4 indications that it’s time to replace your Excel planning spreadsheets


A lot of production and inventory planning processes start out of your ERP system and into a spreadsheet. The reason is simple: while an ERP is well suited to manage your operations, it doesn’t allow you to anticipate demand and take strategic decisions accordingly. By contrast, Excel provides an easy, intuitive, and flexible way to structure your data.

Times goes on, your company grows and so does your planning process’ complexity. People who did not work here last year add data to THE spreadsheet. Someone else who will no longer work here next year adds functions. Somebody cuts and pastes values into the wrong cell.

In the best case scenario, you end up with an Excel that hurts to look at. In the worst case, you lose $24 million.

There comes a time when your planners find themselves continuously working in fire-fighting mode. There comes the time to upgrade your planning spreadsheets to a more powerful solution. Here is why.

1) It’s a looooooong manual process

Producing an effective plan requires plenty of data from different sources. Most likely, you will have to copy/paste them into from and into multiple Excel files. It can take hours… or days!

This is a long, repetitive task which doesn’t bring value and has the major drawback of consuming a knowledgeable person’s time. Also, the more data are added into the file, the more time it takes to open, edit, and generate the plan, causing again extra waste of time.

When the first spreadsheets were introduced they turned 20 hours of work into 15 minutes and allowed for more creativity (quoted from Dan Bricklin, inventor of the spreadsheet) Nowadays too many people spend the same amount of time on their spreadsheets, and can benefit from a new productivity boost…



 2) Excel is the least collaborative tool ever

An Excel file is not a collaborative way of working and is usually a one-man file. Even if the file is located on a folder shared with many people, this is definitely not a long-term solution.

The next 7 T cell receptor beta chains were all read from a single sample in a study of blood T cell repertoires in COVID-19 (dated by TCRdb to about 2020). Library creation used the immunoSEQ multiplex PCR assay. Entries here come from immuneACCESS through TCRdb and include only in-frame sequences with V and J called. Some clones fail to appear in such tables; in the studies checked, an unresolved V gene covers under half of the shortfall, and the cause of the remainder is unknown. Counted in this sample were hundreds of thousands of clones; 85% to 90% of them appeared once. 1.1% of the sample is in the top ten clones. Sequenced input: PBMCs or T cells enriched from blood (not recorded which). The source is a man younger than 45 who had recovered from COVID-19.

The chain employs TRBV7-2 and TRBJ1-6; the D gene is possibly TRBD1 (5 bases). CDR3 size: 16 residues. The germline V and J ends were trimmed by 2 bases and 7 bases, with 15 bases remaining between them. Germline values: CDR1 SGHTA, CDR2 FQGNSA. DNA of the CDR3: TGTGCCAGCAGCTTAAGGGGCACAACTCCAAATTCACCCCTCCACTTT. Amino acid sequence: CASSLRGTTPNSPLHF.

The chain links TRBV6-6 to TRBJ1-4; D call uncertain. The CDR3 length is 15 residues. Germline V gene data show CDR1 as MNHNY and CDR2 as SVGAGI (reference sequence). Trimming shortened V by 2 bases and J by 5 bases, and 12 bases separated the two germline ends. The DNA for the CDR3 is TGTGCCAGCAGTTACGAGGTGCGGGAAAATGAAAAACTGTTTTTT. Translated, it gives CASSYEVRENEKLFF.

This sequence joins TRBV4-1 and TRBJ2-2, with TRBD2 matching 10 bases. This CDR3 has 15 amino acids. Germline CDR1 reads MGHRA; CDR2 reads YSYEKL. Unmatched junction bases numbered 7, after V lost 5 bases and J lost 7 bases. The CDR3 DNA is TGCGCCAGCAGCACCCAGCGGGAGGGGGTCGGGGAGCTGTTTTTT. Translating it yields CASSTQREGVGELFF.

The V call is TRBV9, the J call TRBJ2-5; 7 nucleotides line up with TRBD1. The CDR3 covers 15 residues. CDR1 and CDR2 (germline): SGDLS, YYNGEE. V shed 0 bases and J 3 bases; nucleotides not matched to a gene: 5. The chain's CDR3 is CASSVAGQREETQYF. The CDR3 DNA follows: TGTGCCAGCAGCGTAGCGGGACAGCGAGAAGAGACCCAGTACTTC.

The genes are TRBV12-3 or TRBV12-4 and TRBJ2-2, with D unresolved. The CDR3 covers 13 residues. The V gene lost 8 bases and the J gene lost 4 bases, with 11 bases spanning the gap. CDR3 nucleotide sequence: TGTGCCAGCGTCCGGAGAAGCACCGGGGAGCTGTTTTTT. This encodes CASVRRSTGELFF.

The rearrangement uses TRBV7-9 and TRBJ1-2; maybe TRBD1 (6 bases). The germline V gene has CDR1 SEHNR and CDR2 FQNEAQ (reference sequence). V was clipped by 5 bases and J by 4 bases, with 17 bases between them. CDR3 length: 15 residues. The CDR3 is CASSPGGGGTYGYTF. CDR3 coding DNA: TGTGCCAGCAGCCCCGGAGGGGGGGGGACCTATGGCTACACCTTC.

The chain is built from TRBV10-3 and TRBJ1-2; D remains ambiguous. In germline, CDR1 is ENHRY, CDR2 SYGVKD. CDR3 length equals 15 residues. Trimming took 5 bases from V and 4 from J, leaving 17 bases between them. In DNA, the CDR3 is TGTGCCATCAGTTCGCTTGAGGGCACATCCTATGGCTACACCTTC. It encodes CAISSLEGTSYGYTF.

The first person to open the file — even if only in reading mode — will lock it for editing to other people. This becomes even worse when there are (and there always are!) multiple versions of the Excel file. This can lead to multiple mistakes as we end up not knowing where to find the latest information. 

3) It’s error-prone

As mentioned above, populating this Excel file is a painful process of copy/paste actions, which can sometimes cause major data errors in the file.

On top of this, as various people edit the file, they might wrongly change some formulas. Then keep on using the file for a while before somebody notices a problem. Raise your hand if you always set up a data validation to track mistakes in your Excel sheets… precisely.




4) It works against your company growth

 If small supply chain problems can definitely be handled with a spreadsheet, you will quickly reach the limits of Excel as your business grows. Your results won’t be optimal and this will cause excess inventory, excess work-in-progress, and delivery delays for customer orders.

Moving from spreadsheets to a planning tool is a natural leap when a supply chain reaches a size that makes it difficult to handle with spreadsheets. It allows your planning process to move from reactive to proactive and opens the door to an optimized and competitive supply chain.



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